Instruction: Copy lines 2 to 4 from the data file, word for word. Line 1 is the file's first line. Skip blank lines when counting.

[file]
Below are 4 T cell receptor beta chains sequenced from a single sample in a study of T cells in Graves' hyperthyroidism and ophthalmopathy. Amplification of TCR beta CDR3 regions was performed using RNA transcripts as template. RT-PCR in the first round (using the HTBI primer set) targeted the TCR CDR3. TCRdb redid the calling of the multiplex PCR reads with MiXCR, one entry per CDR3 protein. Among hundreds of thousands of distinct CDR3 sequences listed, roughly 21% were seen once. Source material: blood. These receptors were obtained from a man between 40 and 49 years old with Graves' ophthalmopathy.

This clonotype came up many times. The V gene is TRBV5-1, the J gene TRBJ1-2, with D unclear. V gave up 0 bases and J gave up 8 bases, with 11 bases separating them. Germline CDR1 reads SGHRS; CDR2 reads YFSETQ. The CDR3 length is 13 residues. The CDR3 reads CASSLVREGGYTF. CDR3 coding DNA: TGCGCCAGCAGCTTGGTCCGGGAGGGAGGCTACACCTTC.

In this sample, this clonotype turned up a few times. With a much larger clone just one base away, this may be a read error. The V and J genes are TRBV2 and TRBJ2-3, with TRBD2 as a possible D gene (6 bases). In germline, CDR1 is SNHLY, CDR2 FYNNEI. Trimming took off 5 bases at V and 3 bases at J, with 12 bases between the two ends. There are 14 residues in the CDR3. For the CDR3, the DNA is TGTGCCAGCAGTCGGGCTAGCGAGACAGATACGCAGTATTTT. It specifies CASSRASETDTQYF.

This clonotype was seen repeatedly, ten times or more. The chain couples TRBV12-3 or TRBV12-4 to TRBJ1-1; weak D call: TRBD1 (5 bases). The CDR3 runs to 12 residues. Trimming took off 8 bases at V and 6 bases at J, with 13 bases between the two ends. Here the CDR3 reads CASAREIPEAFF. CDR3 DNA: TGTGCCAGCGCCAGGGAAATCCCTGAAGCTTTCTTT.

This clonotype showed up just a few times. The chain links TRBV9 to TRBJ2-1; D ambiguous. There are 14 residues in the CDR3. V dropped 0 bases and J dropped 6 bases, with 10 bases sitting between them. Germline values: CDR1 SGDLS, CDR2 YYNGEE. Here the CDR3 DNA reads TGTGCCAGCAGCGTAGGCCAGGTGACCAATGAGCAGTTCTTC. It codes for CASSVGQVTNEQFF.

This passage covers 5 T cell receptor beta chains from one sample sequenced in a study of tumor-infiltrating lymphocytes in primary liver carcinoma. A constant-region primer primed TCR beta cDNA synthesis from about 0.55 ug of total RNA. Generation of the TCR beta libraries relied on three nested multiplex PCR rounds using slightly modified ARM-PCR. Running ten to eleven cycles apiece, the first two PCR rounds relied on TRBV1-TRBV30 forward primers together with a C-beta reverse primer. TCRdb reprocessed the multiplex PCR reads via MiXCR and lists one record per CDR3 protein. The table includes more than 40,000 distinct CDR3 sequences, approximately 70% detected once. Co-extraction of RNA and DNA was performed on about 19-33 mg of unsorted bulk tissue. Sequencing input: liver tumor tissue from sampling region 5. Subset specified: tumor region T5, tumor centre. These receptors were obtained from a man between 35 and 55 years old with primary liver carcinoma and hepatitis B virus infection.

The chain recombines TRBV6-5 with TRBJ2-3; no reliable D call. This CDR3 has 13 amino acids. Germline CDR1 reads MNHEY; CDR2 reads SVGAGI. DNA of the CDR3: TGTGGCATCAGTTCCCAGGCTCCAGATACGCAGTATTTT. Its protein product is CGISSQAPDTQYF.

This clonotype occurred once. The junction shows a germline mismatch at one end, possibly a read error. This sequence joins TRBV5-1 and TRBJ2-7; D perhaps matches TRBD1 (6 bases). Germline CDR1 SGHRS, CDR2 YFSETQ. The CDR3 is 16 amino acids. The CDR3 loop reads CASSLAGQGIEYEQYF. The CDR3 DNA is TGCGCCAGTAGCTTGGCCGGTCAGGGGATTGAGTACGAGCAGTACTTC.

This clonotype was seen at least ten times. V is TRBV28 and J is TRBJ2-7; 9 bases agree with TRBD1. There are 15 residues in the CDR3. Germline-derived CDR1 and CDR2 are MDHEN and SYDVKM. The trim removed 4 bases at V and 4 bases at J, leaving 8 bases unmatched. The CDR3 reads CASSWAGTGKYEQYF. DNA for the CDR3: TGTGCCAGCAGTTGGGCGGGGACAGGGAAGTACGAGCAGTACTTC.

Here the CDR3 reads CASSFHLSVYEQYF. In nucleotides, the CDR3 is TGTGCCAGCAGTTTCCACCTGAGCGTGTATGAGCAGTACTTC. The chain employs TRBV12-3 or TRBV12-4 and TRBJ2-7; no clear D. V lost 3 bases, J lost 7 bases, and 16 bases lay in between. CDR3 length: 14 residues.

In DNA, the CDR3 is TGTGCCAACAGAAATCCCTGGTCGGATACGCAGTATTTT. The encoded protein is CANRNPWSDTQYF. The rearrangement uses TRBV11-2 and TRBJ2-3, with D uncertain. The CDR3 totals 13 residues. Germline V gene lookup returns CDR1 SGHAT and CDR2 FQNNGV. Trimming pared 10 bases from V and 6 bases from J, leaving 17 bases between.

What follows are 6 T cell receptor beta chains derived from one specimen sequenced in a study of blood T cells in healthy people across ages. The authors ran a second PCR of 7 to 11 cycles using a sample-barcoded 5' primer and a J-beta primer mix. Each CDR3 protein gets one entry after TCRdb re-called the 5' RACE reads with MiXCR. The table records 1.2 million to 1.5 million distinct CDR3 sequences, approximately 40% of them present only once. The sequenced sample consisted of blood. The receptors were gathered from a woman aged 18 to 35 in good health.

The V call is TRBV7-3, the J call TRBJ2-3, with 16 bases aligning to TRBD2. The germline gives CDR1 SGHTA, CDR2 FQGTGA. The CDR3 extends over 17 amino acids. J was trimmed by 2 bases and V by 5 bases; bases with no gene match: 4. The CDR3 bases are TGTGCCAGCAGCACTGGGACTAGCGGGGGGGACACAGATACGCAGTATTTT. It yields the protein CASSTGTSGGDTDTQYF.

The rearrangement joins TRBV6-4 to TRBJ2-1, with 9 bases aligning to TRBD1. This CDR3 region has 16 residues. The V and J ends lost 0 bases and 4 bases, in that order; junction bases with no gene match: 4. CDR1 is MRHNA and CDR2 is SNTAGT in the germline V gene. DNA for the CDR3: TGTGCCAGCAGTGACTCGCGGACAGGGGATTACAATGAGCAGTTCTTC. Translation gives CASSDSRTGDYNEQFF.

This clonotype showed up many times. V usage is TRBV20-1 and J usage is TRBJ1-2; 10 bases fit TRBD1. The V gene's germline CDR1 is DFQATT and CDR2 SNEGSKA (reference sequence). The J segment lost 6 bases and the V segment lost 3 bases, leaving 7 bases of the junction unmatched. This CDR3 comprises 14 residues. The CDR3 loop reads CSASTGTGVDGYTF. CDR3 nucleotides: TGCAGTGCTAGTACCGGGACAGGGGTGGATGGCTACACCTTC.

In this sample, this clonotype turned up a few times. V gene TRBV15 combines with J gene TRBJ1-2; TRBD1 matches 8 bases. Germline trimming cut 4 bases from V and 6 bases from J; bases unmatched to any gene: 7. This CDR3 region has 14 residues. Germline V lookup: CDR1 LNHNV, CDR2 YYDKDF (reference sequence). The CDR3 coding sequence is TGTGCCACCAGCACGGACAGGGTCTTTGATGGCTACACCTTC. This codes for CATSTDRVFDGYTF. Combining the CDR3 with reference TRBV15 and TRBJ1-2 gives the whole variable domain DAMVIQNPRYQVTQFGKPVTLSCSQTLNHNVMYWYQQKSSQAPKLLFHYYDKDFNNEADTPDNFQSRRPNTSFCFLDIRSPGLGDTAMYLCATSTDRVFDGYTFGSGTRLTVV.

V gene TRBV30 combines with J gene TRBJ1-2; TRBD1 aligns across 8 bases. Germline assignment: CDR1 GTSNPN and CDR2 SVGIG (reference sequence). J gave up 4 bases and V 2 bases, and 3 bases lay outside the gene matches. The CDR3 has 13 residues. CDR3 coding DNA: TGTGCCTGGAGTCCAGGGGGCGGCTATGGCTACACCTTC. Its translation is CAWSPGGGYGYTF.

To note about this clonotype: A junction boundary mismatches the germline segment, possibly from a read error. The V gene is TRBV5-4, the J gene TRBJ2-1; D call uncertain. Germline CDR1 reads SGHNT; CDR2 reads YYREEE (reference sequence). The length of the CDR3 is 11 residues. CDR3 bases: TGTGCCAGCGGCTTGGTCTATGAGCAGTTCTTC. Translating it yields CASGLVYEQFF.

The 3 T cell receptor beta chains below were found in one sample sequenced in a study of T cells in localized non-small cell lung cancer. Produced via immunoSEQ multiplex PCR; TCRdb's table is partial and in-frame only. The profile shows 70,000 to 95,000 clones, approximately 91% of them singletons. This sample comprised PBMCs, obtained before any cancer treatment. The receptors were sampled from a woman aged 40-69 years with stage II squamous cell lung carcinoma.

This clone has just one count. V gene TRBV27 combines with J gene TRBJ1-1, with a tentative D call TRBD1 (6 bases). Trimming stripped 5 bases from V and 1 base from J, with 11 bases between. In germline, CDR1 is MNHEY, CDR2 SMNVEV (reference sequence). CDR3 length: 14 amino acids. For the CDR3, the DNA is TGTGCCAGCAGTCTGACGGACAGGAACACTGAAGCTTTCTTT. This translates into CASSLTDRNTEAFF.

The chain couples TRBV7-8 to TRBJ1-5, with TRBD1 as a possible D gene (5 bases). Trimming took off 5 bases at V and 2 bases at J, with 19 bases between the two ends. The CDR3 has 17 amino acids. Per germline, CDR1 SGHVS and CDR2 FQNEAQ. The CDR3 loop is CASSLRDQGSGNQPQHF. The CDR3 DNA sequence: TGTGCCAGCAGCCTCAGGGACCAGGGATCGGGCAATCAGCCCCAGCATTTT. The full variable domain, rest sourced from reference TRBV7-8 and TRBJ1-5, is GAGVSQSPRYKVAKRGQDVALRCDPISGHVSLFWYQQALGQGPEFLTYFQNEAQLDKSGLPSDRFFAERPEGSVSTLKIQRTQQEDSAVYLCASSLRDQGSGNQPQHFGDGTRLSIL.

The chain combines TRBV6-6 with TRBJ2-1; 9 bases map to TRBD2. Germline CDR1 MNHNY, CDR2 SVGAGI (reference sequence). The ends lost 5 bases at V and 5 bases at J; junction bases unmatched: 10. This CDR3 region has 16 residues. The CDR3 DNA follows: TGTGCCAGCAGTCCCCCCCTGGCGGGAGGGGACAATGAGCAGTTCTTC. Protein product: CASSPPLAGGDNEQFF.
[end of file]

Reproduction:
This clonotype came up many times. The V gene is TRBV5-1, the J gene TRBJ1-2, with D unclear. V gave up 0 bases and J gave up 8 bases, with 11 bases separating them. Germline CDR1 reads SGHRS; CDR2 reads YFSETQ. The CDR3 length is 13 residues. The CDR3 reads CASSLVREGGYTF. CDR3 coding DNA: TGCGCCAGCAGCTTGGTCCGGGAGGGAGGCTACACCTTC.

In this sample, this clonotype turned up a few times. With a much larger clone just one base away, this may be a read error. The V and J genes are TRBV2 and TRBJ2-3, with TRBD2 as a possible D gene (6 bases). In germline, CDR1 is SNHLY, CDR2 FYNNEI. Trimming took off 5 bases at V and 3 bases at J, with 12 bases between the two ends. There are 14 residues in the CDR3. For the CDR3, the DNA is TGTGCCAGCAGTCGGGCTAGCGAGACAGATACGCAGTATTTT. It specifies CASSRASETDTQYF.

This clonotype was seen repeatedly, ten times or more. The chain couples TRBV12-3 or TRBV12-4 to TRBJ1-1; weak D call: TRBD1 (5 bases). The CDR3 runs to 12 residues. Trimming took off 8 bases at V and 6 bases at J, with 13 bases between the two ends. Here the CDR3 reads CASAREIPEAFF. CDR3 DNA: TGTGCCAGCGCCAGGGAAATCCCTGAAGCTTTCTTT.